The Last Chronicle of Barset

by Anthony Trollope

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Critical Evaluation

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The Last Chronicle of Barset is the last of a series of novels that Anthony Trollope wrote about the ecclesiastical community in the fictional county of Barsetshire, based on the Anglican Church life in and around Salisbury in southwestern England in the mid-nineteenth century. It was preceded by The Warden (1855), Barchester Towers (1857), Doctor Thorne (1858), Framley Parsonage (1860-1861, serial; 1861, book), and The Small House at Allington (1862-1864, serial; 1864, book). Many of the characters appear in all six novels, so the ideal way to read this novel is as the conclusion of Trollope’s accumulated tale of nineteenth century social and professional life, particularly among clergymen and their families.

Trollope was aware of the possibility that any of the Barsetshire novels might be read outside that context, however, and each of the books provides sufficient information as the story progresses for it to be read alone. Repetition of incidents from previous novels is a common practice in Trollope’s works, but one that can be irritating at times for readers who are not accustomed to detailed repetitions of matters they may view as long since settled. This is part of a more serious difficulty common to nineteenth century novels in general: They tend to be very long, as during the time when they were written, narrative alone was not considered to be adequate for the experience of reading novels. There was a taste for novels of extraordinary length in a society that had plenty of time for reading, given its lack of other forms of entertainment. In addition, many novels, including The Last Chronicle of Barset, were originally published in magazines in serial form, a few thousand words at a time. The authors knew that readers might easily forget details between readings, and so they repeated important information.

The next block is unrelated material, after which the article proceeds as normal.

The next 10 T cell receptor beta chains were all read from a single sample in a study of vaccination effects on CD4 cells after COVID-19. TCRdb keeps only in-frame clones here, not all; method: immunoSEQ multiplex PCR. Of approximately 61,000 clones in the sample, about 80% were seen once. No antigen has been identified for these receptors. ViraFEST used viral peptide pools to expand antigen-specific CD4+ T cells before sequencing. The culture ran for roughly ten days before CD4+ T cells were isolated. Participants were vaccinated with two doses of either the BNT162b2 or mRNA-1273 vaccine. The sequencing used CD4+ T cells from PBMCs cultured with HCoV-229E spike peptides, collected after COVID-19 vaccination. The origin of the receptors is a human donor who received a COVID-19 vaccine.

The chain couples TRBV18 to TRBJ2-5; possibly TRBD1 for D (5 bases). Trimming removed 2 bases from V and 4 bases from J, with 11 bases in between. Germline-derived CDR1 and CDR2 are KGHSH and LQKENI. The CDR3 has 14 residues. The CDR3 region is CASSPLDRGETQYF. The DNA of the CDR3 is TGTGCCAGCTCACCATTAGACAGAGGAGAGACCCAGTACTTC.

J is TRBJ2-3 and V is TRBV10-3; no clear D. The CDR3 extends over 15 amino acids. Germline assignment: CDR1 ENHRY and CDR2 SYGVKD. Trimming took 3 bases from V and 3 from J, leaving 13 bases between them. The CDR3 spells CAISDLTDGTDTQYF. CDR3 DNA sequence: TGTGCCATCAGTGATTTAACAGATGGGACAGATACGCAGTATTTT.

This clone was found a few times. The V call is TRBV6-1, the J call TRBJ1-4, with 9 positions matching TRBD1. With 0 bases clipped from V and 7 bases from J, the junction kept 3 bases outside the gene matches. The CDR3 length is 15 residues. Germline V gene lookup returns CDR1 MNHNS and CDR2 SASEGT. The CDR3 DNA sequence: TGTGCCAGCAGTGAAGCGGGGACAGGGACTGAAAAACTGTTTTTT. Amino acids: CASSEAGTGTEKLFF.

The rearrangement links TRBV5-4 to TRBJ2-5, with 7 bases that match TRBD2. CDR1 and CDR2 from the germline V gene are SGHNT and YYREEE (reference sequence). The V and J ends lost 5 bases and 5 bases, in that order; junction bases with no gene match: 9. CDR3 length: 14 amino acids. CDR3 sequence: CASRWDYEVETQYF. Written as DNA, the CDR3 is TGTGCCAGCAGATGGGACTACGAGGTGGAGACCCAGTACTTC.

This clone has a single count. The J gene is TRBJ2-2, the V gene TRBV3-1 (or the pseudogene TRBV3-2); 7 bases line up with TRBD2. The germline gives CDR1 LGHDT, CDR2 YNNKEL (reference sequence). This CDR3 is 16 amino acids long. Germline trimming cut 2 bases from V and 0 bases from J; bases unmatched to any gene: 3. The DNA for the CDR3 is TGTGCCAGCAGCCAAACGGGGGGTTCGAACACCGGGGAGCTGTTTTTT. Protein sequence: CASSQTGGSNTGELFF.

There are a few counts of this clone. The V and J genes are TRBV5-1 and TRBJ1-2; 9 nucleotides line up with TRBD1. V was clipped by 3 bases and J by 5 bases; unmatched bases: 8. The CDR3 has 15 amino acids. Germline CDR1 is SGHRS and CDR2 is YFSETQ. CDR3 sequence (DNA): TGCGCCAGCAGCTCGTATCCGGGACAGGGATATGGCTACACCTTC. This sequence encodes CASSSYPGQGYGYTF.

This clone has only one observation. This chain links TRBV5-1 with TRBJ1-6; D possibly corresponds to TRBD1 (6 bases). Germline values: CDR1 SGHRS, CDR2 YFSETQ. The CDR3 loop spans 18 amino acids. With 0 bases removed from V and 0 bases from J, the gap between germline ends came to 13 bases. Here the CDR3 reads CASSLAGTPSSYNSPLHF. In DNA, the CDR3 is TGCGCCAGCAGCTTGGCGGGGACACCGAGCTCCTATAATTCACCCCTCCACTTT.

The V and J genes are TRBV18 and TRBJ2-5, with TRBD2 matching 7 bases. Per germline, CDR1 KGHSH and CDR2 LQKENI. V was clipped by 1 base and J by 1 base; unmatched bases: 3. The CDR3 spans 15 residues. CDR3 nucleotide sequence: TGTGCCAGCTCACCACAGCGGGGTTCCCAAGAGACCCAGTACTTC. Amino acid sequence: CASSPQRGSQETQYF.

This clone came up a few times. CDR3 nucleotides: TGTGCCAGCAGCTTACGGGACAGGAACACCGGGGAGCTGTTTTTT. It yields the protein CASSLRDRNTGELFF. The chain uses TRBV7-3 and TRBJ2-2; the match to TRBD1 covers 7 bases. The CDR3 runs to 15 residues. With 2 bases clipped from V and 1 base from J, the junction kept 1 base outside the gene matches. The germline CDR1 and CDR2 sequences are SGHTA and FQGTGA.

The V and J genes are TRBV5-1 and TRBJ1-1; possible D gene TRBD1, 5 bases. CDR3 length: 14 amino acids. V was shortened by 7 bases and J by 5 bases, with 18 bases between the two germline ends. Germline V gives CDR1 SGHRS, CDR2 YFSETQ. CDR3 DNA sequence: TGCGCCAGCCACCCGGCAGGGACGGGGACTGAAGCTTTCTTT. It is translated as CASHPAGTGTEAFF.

In this novel, Trollope provides comment on the narrative as it takes its leisurely time unfolding. The story is told with considerable detail and much measured, sophisticated, philosophical rumination by the wise narrator. The novel is also a contemplation of ethical and social insight and an opportunity for witty, sometimes satirical, commentary on the eccentricities and cruelties of supposedly civilized characters. Trollope does not attack the structures of British society or of the Anglican Church, which follows similar patterns of privilege. What he is against is the way in which power often falls into the hands of ambitious, thrusting careerists who are more interested in exercising power for personal gain and satisfaction than they are in benefiting the Church or its parishioners.

It can be argued that in the twenty-first century The Last Chronicle of Barset is as pertinent as ever, given its exploration of the ways in which power is often grasped by the least capable members of society. Mrs. Proudie is the most blatant example of this misplaced power. She is powerful not because of any official position she possesses but because of her influence over her husband, who has, despite his intellectual and personal limitations, managed to become the bishop of Barset. In the earlier novels, Trollope has much to say about the politics of Bishop Proudie’s appointment and his malpractice of the office under the malign influence of his wife. Mrs. Proudie exercises the same irresponsible conduct in this novel as she attempts to drive Mr. Crawley from his pulpit long before his guilt or innocence has been determined.